Remember when Apple contractors were caught listening to your Siri queries? Oh, the humanity! The shame. Why Apple? Why? As it turned out, the reason was a good one, but seemingly overlooked among the Privacy Police.
How so? Apple forgot to tell us someone was listening to us. As it turns out, Google, Amazon, and others did the same thing. I had trouble finding those news headlines. Well, guess who sells Cameras? Amazon. Guess who watches the video taken by those cameras?
Apple’s reasoning for listening to Siri queries seems plausible. The company needs to know if Siri understood and responded properly. Fair enough. Fixed.
What about those internet-connected cameras? Bloomberg:
Dozens of Amazon workers based in India and Romania review select clips captured by Cloud Cam
Oh the humanity!
Do those workers have health care plans? Do they receive bonuses when Amazon makes a profit? Do they have names?
Amazon apparently does the same thing as Apple. It captures snippets and checks to see if Alexa or the Cloud Cam understood what was going on and responded appropriately.
Those video snippets are then used to train the AI algorithms to do a better job distinguishing between a real threat (a home invader) and a false alarm (the cat jumping on the sofa).
That, too, seems plausible.
Cloud Cam sends out alerts when it’s just paper rustling in a breeze. Apple Inc.’s Siri and Amazon’s Alexa still occasionally mishear commands. One day, engineers may overcome these shortfalls, but for now AI needs human assistance. Lots of it.
So long as such collections are known by and approved by the customer, I don’t have a problem with it. Even better if it is totally Opt-In.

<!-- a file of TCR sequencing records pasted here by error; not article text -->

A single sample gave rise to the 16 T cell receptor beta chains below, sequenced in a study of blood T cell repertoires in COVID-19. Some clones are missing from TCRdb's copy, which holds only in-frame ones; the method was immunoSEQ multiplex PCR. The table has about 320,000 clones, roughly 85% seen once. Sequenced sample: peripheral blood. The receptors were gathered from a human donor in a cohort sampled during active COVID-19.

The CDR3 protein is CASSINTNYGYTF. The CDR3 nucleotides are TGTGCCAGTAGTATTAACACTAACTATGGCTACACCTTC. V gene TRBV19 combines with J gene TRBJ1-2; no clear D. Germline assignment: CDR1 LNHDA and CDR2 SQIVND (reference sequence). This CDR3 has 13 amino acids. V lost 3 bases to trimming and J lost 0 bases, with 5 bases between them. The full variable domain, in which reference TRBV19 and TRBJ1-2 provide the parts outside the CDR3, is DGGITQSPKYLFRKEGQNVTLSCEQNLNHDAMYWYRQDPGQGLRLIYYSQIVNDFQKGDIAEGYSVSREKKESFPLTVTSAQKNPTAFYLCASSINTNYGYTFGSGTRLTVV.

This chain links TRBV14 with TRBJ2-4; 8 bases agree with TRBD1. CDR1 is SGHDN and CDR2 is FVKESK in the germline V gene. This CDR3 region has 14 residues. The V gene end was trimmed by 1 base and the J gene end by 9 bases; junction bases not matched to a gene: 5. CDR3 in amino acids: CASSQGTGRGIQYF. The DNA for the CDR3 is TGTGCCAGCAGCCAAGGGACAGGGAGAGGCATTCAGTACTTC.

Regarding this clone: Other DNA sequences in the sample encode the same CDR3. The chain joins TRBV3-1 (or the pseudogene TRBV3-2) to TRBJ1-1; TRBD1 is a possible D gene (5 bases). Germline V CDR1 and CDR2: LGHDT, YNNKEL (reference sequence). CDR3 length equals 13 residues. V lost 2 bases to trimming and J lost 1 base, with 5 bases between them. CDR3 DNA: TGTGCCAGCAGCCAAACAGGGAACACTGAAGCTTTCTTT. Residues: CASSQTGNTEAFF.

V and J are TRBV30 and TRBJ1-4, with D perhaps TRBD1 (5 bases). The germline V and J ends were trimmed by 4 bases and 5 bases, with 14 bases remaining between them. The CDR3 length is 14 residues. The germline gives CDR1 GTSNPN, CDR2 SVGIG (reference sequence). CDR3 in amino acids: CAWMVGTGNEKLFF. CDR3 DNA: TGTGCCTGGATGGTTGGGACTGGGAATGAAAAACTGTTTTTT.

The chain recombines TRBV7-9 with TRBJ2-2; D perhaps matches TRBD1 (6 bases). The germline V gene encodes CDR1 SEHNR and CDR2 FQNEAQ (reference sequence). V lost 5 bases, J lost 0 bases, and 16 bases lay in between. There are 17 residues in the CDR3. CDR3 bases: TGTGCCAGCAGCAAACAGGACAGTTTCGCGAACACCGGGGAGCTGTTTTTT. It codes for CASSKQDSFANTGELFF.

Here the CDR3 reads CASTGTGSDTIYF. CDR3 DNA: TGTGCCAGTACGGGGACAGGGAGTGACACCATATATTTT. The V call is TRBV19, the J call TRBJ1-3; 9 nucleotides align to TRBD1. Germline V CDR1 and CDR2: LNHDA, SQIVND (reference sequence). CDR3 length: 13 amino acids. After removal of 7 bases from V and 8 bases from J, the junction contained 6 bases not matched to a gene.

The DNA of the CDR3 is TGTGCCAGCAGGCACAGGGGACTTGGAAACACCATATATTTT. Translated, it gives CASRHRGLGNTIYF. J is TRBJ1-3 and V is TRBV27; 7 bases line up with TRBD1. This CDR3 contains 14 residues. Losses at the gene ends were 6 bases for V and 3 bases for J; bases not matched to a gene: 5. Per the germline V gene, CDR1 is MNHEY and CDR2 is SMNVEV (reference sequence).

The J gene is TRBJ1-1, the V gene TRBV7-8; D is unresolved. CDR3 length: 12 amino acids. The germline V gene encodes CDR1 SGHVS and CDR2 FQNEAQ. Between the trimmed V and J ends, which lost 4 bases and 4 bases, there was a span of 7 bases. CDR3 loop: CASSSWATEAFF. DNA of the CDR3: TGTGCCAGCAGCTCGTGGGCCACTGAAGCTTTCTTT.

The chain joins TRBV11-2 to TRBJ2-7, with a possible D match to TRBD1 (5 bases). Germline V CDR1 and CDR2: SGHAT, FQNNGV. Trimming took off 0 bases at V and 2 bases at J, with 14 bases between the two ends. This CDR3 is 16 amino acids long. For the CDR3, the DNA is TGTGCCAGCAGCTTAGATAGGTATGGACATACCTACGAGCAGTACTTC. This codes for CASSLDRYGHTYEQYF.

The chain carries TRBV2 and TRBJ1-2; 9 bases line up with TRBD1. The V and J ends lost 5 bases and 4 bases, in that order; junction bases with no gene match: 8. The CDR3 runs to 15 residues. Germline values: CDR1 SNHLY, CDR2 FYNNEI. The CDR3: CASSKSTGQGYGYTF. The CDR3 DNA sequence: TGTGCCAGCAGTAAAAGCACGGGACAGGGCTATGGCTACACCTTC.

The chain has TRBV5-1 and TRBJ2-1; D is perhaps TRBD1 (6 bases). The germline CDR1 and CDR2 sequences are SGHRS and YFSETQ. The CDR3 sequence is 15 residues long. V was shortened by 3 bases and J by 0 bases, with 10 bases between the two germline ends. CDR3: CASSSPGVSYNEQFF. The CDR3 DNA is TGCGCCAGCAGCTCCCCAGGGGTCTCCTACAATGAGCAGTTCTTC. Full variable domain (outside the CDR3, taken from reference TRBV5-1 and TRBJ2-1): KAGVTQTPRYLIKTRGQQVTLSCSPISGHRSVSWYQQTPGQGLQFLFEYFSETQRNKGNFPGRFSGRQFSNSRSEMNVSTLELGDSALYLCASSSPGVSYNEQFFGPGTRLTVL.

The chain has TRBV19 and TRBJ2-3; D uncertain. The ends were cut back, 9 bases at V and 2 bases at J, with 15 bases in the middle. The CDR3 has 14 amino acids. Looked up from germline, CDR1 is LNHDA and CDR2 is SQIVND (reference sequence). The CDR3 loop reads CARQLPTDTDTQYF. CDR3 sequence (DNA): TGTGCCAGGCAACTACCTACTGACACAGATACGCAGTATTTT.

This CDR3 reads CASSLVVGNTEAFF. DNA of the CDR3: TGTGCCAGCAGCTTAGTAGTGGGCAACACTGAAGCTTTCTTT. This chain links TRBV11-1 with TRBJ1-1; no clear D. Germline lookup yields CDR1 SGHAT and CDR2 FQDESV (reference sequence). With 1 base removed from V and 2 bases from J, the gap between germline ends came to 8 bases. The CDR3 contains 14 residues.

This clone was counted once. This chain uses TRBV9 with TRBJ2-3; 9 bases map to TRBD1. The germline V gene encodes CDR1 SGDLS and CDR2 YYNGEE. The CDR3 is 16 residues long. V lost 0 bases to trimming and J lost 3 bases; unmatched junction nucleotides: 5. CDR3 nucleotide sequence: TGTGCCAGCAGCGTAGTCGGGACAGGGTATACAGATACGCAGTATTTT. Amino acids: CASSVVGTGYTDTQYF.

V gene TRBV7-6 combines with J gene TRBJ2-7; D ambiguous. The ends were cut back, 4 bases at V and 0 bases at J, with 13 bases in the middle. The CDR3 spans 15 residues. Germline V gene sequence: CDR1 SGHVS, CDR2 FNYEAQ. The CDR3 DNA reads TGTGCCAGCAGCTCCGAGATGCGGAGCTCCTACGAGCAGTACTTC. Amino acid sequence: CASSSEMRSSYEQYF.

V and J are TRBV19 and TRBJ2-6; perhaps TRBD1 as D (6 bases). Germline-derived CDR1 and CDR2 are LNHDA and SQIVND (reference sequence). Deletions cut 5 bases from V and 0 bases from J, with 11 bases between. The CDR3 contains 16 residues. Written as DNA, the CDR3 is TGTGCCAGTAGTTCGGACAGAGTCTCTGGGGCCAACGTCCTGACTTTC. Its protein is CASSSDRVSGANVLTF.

Despite Amazon’s insistence that all the clips are provided voluntarily, according to two of the people, the teams have picked up activity homeowners are unlikely to want shared, including rare instances of people having sex.
Just to be sure, are those rare instances because people don’t have sex as much as they once did, or, they’re having more sex but away from Alexa and Cloud Cam, or is Amazon listening to what’s on TV?
Bloomberg doesn’t say.
Using humans to train the artificial intelligence inside consumer products is controversial among privacy advocates because of concerns its use can expose personal information.
I want to sense that this whole privacy issue is much ado over not much, but one has to ask the question, “Who do you trust?”
Apple? Amazon? The U.S. Government? Bloomberg? Certainly not Bloomberg. Definitely not Amazon.
Maybe what I should do is learn to mimic Meg Ryan’s fake orgasm in the diner in When Harry Met Sally.
Hey Siri; listen to this!
Followed up by…
Hey, Rajeesh; did you get that?
So, who watches you more than Amazon? In China, the government. Elsewhere, probably God. And he doesn’t seem too happy about what he sees.